Experts say that the best way in which to give God a good laugh is to tell him our plans. Perhaps Fr Murray Bodo should have known better than to think he knew his future path after ordination: as a Franciscan, life would inevitably be surprising. If anything, to be a Franciscan means being pre-programmed for the unforeseen ideas of the God of the Unexpected!
“I never expected to spend my life teaching, writing and leading pilgrimages to Assisi. I had thought that, after ordination I would be working with the Navajo people. Life just did not turn out as I had predicted.”
Fr Murray Bodo OFM, Franciscan friar, writer, poet and author of the modern spiritual classic, Francis: The Journey and the Dream, laughed. “I grew up in Gallup, New Mexico quite close to the Navajo Reservation, and my father worked for a while on the Reservation. We had friends there and knew two of the Franciscan missionaries. I was also inspired by Fr Berard Haile, who put the Navajo language into writing, inventing a morphology to visually transmit the sound of the Navajo words. I wanted to be a Navajo Missionary like them.”
The contrast could scarcely be greater. Thousands of people across the world, for more than 40 years, have associated the name of Fr Murray with teaching, writing, poetry and Franciscan study pilgrimages. How did the change of plans come about?
“I ended up teaching literature and writing at St Francis High School Seminary in Cincinnati, Ohio, right after my ordination. I was asked if I would replace the friar who taught English and who was terminally ill. I was assured it would only be for one year. Twelve years later I was moved from the High School Seminary to our Franciscan college as Professor of English there until it closed two years later. I then taught English at other universities and colleges, having, by that time, a Master's Degree and a Doctorate in English. I was writing poetry seriously from my undergraduate studies through my theological studies before ordination.”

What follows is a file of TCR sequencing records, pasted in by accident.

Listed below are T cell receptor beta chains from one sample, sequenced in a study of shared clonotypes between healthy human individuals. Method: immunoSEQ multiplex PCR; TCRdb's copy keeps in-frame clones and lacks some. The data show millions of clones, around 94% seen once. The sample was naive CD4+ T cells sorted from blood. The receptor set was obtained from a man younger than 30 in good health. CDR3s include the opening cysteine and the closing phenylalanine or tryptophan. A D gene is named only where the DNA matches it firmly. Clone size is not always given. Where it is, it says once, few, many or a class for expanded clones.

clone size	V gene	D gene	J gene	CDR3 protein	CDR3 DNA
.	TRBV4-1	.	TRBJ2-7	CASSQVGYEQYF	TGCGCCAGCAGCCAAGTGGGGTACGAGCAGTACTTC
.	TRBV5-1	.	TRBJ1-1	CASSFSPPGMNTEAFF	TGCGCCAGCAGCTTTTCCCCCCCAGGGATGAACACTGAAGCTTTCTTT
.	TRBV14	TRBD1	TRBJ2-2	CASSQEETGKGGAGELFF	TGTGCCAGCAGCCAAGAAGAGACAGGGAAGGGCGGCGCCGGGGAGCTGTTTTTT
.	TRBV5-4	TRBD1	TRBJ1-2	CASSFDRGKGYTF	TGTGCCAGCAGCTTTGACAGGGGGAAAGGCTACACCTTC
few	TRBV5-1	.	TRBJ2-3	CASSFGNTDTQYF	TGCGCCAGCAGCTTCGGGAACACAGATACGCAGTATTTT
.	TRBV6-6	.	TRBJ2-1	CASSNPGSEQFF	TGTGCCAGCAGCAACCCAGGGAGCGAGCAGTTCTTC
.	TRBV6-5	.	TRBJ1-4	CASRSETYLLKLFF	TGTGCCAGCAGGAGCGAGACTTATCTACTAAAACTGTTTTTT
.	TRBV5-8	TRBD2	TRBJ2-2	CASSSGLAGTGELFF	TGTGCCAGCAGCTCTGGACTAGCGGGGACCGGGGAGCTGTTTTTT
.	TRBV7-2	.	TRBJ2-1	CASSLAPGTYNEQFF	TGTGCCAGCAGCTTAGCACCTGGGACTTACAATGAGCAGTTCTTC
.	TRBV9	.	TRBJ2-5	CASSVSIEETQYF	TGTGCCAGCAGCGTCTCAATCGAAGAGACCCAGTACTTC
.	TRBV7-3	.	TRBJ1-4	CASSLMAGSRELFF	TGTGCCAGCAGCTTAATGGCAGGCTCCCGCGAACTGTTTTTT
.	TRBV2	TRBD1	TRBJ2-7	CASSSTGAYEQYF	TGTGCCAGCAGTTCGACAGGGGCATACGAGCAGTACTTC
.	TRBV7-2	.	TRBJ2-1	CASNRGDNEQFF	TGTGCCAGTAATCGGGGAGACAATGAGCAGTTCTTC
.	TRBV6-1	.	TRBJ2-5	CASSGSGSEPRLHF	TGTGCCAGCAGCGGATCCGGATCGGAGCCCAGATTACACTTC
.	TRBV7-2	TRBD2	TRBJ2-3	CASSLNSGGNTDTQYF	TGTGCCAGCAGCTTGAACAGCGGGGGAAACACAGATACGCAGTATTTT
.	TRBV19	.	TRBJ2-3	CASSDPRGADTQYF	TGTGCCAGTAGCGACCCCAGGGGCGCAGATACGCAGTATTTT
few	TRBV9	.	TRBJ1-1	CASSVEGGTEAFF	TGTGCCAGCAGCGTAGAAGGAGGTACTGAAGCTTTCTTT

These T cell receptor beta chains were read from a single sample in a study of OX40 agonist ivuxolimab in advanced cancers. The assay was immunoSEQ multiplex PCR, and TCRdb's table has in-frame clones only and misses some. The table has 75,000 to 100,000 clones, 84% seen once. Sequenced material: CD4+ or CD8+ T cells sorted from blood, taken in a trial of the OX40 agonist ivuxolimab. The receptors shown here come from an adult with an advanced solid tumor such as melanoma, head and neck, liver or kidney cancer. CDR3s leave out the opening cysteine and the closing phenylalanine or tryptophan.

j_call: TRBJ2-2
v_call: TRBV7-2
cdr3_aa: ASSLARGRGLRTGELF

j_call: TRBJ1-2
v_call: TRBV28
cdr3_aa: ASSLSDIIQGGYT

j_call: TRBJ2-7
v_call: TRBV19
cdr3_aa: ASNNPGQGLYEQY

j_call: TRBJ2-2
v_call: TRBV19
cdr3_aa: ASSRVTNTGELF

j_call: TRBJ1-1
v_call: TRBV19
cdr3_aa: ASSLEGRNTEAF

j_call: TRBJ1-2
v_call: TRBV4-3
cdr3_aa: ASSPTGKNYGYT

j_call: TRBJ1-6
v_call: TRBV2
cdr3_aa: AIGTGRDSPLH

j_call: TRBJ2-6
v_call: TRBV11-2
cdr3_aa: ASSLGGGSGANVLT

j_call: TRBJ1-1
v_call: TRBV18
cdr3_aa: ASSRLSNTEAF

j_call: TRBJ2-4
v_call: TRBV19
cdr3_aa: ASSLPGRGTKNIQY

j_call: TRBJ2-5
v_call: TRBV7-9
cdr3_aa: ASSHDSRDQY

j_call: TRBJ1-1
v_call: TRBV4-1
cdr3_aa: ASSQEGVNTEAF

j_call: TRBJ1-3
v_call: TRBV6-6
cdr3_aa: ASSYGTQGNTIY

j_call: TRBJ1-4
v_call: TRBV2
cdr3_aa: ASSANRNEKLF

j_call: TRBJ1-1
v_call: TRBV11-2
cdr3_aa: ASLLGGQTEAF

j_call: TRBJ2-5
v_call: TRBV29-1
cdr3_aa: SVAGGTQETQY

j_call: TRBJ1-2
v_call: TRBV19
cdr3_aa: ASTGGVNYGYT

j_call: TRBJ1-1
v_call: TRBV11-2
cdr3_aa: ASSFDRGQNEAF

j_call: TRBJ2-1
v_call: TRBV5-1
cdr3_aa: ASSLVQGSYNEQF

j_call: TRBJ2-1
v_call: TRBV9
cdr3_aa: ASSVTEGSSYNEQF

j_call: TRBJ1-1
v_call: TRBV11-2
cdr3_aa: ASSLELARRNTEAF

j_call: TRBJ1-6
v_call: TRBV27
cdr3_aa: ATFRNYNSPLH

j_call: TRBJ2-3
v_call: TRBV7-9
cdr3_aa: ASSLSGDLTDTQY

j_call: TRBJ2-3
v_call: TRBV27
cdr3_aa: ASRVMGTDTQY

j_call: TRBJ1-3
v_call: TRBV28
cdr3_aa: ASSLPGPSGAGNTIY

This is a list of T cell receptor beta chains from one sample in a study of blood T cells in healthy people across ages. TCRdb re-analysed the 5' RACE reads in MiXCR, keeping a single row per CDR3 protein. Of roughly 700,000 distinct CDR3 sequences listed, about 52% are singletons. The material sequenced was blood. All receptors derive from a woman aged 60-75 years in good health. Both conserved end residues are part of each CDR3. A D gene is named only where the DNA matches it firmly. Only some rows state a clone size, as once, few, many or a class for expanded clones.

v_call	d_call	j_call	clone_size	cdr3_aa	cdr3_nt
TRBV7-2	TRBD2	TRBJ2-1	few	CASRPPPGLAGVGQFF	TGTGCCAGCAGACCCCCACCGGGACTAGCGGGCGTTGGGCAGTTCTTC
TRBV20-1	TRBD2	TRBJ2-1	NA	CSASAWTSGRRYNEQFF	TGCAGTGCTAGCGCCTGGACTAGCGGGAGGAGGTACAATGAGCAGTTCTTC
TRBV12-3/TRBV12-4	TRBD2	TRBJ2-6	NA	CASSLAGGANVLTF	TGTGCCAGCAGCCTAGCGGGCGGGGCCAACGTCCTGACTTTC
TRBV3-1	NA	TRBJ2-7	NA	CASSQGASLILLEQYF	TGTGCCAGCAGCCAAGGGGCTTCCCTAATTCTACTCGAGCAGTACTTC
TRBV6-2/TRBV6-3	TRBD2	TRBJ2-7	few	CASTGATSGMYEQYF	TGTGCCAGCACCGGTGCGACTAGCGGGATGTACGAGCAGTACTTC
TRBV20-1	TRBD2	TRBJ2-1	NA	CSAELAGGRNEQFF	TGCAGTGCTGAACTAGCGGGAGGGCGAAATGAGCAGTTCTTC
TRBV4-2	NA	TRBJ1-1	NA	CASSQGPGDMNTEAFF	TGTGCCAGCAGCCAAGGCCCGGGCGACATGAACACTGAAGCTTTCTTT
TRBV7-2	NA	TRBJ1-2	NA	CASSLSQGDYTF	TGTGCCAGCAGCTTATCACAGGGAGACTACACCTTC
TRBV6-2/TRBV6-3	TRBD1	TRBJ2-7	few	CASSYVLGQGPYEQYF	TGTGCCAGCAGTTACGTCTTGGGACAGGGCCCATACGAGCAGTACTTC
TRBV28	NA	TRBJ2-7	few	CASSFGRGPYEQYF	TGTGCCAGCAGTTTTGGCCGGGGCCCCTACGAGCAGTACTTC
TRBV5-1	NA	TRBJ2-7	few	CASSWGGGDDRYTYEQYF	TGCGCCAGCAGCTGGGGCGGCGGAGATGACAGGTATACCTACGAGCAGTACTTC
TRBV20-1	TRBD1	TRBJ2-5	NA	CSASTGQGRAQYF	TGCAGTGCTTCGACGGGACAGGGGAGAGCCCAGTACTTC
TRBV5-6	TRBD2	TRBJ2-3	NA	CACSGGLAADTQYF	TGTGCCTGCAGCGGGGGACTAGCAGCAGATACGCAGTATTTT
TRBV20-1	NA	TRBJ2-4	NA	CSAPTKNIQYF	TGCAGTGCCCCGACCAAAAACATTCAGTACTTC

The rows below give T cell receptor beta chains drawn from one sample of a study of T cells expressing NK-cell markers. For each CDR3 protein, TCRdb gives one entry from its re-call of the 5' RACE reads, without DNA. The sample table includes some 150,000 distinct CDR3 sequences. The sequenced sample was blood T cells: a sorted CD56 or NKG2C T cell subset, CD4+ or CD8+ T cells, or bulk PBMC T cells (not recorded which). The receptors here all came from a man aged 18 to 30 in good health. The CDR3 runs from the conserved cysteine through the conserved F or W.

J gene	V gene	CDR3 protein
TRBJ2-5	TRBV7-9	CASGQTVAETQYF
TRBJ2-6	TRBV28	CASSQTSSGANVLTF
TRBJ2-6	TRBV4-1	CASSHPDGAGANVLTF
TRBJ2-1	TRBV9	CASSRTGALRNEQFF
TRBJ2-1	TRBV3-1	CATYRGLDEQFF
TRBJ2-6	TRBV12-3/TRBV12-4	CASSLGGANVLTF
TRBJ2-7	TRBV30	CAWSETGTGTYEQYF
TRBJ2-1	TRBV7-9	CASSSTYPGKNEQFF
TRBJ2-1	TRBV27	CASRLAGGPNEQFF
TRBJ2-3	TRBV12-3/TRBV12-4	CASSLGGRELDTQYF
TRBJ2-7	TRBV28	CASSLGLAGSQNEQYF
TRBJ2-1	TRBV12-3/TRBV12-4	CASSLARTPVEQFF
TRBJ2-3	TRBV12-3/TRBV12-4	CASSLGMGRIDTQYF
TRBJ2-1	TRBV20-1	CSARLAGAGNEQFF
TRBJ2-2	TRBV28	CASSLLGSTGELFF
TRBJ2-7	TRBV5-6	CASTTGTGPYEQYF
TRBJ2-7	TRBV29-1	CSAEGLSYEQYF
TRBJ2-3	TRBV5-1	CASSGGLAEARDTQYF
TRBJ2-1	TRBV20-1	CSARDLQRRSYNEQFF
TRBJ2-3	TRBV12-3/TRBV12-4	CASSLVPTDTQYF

The name of Fr Murray Bodo OFM conjures up an image of a gently-spoken American Franciscan, whose book, Francis: The Journey and the Dream, has sold more than 200,000 copies and has been translated into French, Spanish, Danish, Japanese, Chinese, Italian, and Maltese. With more than 30 books in print, several of them collections of his own poetry, it is not surprising that he comments, “Writing is something I just have to do to be me. It’s intimately a part of my identity.”
Fr Murray did not simply wake up one morning and decide to write Francis: The Journey and the Dream, a poetic, story-like version of the life of St Francis of Assisi. He points out, “I was asked to write the book by Father Jeremy Harrington, OFM, who was at that time the editor and publisher of St. Anthony Messenger Press. The thought was that there would then be a book on St. Francis released at the same time as Franco Zeffirelli's film, Brother Sun, Sister Moon. I was sent to Assisi for three months to work on the book. It is a mystery to me why it has been so popular and been translated into so many languages. St Francis must have been using me as an instrument to speak to others in a way that touched a chord in people all over the world.”
Forty years later, Fr Murray wrote Francis and Jesus, another small book and one which is, in many ways, a continuation of Francis: The Journey and the Dream. What inspired him to write Francis and Jesus? Why is it so different from its predecessor?